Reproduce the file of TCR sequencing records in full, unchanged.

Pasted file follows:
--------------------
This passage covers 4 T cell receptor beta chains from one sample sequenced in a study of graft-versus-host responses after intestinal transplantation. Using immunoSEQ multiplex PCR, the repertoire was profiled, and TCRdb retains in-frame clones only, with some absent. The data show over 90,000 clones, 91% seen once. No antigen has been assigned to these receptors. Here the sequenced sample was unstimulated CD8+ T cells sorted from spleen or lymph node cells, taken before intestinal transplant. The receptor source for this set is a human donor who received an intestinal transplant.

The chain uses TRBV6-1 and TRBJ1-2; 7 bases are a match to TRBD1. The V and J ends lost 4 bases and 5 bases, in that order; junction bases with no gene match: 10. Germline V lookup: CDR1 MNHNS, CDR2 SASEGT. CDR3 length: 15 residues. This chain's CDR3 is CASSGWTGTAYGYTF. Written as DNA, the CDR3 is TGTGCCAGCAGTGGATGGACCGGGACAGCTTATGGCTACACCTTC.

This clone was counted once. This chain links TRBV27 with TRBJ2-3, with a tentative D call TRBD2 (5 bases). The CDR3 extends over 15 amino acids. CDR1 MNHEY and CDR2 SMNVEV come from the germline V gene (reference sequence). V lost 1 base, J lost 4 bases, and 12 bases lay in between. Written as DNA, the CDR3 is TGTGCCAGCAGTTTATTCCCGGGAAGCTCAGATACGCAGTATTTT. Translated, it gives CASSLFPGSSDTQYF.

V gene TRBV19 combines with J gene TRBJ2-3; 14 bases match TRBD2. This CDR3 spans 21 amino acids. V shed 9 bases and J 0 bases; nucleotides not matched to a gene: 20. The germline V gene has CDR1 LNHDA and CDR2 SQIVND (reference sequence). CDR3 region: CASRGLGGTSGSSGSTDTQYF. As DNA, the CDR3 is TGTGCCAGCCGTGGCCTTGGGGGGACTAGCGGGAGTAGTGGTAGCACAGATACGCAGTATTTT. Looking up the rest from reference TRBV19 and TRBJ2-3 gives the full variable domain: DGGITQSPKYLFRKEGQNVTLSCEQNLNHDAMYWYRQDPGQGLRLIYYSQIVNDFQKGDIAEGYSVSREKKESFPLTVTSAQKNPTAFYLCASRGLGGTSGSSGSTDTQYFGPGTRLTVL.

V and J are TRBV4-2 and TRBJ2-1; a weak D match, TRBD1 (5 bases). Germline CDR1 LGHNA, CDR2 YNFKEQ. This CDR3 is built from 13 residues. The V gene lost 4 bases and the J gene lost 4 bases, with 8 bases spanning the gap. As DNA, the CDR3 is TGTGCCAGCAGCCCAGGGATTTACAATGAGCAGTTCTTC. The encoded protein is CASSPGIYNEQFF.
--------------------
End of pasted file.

This passage covers 4 T cell receptor beta chains from one sample sequenced in a study of graft-versus-host responses after intestinal transplantation. Using immunoSEQ multiplex PCR, the repertoire was profiled, and TCRdb retains in-frame clones only, with some absent. The data show over 90,000 clones, 91% seen once. No antigen has been assigned to these receptors. Here the sequenced sample was unstimulated CD8+ T cells sorted from spleen or lymph node cells, taken before intestinal transplant. The receptor source for this set is a human donor who received an intestinal transplant.

The chain uses TRBV6-1 and TRBJ1-2; 7 bases are a match to TRBD1. The V and J ends lost 4 bases and 5 bases, in that order; junction bases with no gene match: 10. Germline V lookup: CDR1 MNHNS, CDR2 SASEGT. CDR3 length: 15 residues. This chain's CDR3 is CASSGWTGTAYGYTF. Written as DNA, the CDR3 is TGTGCCAGCAGTGGATGGACCGGGACAGCTTATGGCTACACCTTC.

This clone was counted once. This chain links TRBV27 with TRBJ2-3, with a tentative D call TRBD2 (5 bases). The CDR3 extends over 15 amino acids. CDR1 MNHEY and CDR2 SMNVEV come from the germline V gene (reference sequence). V lost 1 base, J lost 4 bases, and 12 bases lay in between. Written as DNA, the CDR3 is TGTGCCAGCAGTTTATTCCCGGGAAGCTCAGATACGCAGTATTTT. Translated, it gives CASSLFPGSSDTQYF.

V gene TRBV19 combines with J gene TRBJ2-3; 14 bases match TRBD2. This CDR3 spans 21 amino acids. V shed 9 bases and J 0 bases; nucleotides not matched to a gene: 20. The germline V gene has CDR1 LNHDA and CDR2 SQIVND (reference sequence). CDR3 region: CASRGLGGTSGSSGSTDTQYF. As DNA, the CDR3 is TGTGCCAGCCGTGGCCTTGGGGGGACTAGCGGGAGTAGTGGTAGCACAGATACGCAGTATTTT. Looking up the rest from reference TRBV19 and TRBJ2-3 gives the full variable domain: DGGITQSPKYLFRKEGQNVTLSCEQNLNHDAMYWYRQDPGQGLRLIYYSQIVNDFQKGDIAEGYSVSREKKESFPLTVTSAQKNPTAFYLCASRGLGGTSGSSGSTDTQYFGPGTRLTVL.

V and J are TRBV4-2 and TRBJ2-1; a weak D match, TRBD1 (5 bases). Germline CDR1 LGHNA, CDR2 YNFKEQ. This CDR3 is built from 13 residues. The V gene lost 4 bases and the J gene lost 4 bases, with 8 bases spanning the gap. As DNA, the CDR3 is TGTGCCAGCAGCCCAGGGATTTACAATGAGCAGTTCTTC. The encoded protein is CASSPGIYNEQFF.